A closer look at Asian-American income

In her blog post on the earnings differences among interracial couples, the New York Times‘ Catherine Rampell concludes:  “So basically, what these numbers are reflecting is that Asians earn more money, period, which is generally true across the population of Asian-Americans and has been the case for a while.” This is true when looking at household and family income, but there is a different and more complicated story underneath these numbers.

It is important to recognize that many more Asian Americans have college degrees than whites. This 2010 EPI report found that nearly 60 percent of Asian American workers have a bachelor’s or higher degree compared to about 40 percent of white workers. College-educated workers tend to earn more than less-educated workers and this pulls up the median Asian American earnings.

When one compares the annual personal income of Asian Americans and whites of the same gender and educational level, Asian Americans do not always come out on top. The figure below shows these comparisons for workers with a high school diploma and with a bachelor’s degree. In 2010, among workers with a high school diploma, white men earned about $11,000 more than white women and Asian American men and women.

Among workers with a bachelor’s degree, white men remain the highest earners, but their earnings advantage over Asian American men is only about $5,000. In this comparison, Asian American and white women earn significantly less than Asian American men. Asian American women earn about $11,000 less than Asian American men, and white women earn about $13,000 less than Asian American men. This puts Asian American and white women at about $16,000 and $18,000 behind white men, respectively.

Another issue to consider is that Asian Americans are more concentrated than whites in high-cost-of-living areas. Asian Americans are overrepresented in expensive metropolitan areas like Los Angeles, New York, San Francisco, and Honolulu. Given this fact, controlling for educational attainment, Asian Americans should earn more than whites, but as the figure illustrates, they often don’t.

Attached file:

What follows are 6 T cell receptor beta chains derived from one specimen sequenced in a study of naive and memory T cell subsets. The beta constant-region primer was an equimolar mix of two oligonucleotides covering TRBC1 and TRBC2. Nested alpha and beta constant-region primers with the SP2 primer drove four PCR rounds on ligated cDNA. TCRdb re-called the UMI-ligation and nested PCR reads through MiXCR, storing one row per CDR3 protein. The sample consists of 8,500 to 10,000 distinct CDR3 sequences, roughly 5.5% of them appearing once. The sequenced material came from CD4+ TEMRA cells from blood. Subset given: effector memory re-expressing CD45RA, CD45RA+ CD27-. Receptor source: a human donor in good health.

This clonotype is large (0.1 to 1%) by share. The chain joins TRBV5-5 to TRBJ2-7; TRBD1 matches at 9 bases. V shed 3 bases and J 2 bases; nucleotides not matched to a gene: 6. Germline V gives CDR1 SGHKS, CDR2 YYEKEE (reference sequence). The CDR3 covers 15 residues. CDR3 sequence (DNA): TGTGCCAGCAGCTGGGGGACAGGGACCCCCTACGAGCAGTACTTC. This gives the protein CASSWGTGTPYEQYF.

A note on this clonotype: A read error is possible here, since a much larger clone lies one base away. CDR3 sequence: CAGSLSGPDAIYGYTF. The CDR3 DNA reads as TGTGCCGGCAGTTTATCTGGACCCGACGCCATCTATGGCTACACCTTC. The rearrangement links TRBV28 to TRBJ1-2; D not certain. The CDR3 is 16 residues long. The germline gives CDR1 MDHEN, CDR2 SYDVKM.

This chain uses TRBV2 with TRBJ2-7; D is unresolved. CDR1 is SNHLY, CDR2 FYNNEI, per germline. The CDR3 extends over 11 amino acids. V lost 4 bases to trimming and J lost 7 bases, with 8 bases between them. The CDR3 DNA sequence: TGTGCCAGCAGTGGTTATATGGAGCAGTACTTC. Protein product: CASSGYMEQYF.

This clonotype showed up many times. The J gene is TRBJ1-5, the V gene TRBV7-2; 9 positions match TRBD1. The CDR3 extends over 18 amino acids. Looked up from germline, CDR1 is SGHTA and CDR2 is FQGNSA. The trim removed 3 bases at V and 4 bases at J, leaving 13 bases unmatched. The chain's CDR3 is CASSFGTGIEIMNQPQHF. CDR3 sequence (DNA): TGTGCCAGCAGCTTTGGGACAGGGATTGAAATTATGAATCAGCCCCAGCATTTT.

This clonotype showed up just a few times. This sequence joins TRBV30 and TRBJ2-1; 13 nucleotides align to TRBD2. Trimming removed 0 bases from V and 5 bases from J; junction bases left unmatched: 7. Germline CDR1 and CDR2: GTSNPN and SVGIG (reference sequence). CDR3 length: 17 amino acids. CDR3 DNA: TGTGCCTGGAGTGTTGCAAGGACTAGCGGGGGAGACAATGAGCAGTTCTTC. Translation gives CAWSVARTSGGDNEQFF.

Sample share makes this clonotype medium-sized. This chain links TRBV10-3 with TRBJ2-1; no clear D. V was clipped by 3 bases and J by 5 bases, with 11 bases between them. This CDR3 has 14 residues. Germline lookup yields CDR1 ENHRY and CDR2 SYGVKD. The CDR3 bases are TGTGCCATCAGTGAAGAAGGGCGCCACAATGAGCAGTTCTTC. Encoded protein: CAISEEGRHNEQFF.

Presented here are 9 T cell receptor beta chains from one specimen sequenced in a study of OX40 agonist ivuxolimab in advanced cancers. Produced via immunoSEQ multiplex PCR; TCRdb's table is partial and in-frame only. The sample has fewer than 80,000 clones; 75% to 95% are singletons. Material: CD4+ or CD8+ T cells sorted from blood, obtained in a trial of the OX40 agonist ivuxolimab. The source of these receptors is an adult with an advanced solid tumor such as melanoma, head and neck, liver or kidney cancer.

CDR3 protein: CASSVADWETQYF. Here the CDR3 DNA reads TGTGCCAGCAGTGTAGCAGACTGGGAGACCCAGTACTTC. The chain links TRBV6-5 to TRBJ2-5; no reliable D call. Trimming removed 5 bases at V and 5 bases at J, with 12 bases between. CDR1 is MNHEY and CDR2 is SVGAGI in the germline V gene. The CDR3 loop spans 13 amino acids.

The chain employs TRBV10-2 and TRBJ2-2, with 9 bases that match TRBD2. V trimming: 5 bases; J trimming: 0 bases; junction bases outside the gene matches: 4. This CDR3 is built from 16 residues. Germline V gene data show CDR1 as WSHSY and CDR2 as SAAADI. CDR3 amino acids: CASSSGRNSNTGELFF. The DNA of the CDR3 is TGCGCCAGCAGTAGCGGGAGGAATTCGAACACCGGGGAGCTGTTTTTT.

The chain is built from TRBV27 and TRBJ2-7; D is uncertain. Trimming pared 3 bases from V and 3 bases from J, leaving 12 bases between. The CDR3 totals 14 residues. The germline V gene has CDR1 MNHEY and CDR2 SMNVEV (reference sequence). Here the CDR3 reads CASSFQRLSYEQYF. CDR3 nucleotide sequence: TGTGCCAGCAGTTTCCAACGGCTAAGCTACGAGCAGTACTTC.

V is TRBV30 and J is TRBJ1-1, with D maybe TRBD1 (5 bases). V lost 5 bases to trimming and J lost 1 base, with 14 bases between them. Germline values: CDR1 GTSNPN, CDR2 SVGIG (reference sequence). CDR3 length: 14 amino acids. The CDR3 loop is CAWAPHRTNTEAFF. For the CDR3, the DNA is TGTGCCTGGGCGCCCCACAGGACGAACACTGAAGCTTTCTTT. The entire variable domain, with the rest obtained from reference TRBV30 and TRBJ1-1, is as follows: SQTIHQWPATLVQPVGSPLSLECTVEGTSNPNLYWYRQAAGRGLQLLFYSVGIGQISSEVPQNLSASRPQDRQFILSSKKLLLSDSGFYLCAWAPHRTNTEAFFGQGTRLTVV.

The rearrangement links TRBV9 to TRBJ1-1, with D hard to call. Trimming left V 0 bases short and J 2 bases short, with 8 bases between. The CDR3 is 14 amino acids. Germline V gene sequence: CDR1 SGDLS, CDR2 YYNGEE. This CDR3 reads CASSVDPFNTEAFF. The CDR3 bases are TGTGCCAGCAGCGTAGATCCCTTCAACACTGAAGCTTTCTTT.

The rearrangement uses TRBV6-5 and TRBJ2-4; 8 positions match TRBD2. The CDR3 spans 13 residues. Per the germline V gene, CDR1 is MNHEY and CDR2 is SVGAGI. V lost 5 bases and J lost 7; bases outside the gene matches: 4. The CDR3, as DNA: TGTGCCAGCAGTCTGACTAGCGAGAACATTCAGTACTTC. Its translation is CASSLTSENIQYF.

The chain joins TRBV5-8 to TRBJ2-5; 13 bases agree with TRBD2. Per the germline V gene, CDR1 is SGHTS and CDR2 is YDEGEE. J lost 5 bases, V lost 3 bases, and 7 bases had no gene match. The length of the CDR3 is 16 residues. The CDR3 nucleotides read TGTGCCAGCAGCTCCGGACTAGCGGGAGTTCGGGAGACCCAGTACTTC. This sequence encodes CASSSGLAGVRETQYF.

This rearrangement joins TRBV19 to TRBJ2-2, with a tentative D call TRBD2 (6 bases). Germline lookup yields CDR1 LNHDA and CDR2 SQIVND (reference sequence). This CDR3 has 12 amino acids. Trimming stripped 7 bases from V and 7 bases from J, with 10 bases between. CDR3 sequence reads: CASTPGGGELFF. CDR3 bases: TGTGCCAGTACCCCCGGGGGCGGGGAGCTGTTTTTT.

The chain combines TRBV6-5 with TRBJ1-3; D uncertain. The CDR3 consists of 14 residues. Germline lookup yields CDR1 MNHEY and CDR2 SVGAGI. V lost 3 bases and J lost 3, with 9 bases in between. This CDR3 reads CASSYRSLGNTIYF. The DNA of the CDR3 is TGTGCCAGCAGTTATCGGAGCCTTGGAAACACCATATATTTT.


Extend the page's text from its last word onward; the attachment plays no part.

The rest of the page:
• David Liu

    You forgot to add in factors like age.

    Minorities tend to be younger than the white population.

    What is the median salary for a white man at 35 with a bachelor degree compared with the asian equivalent?

    By just pulling all men with bachelors, you compare a population which is far older with one which is relatively younger. I don’t think you need to be a genius to figure out that people in their 50s make more than those who are in their late 20s and early 30s.

    Another factor to consider is the hours worked, overtime etc.

    If you’re going to ‘dig deep’ then do it right. Some of us are actually interested in these things but sloppy analysis like these don’t help anyone, but undermine the reputation of the author.

  • Alvin

    Dr. Austin,

    Good point, especially about the high school diploma only group. However, I would have to disagree with the conclusion that they often don’t. I looked at the PINC-03 from the Census Bureau, and across the board, they often do. From http://www.census.gov/hhes/www/cpstables/032011/perinc/new03_000.htm, if you look at Both Sexes, 25 Years and Over, Worked Full-Time, Year-Round, White alone and Both Sexes, 25 Years and Over, Worked Full-Time, Year-Round, Asian alone, you will see that the Whites with a bachelor’s degree have median earnings of 56,901 versus 58,072 for Asians. 

    Even in your analysis, if “bachelor’s degree” had been “bachelor’s degree or more” (which should have been the case because the EPI report you linked to is for “bachelor’s or higher degree”), then White males have median earnings of 73,182 versus 75,223 for Asian males. I agree with the previous comment regarding more in-depth analysis.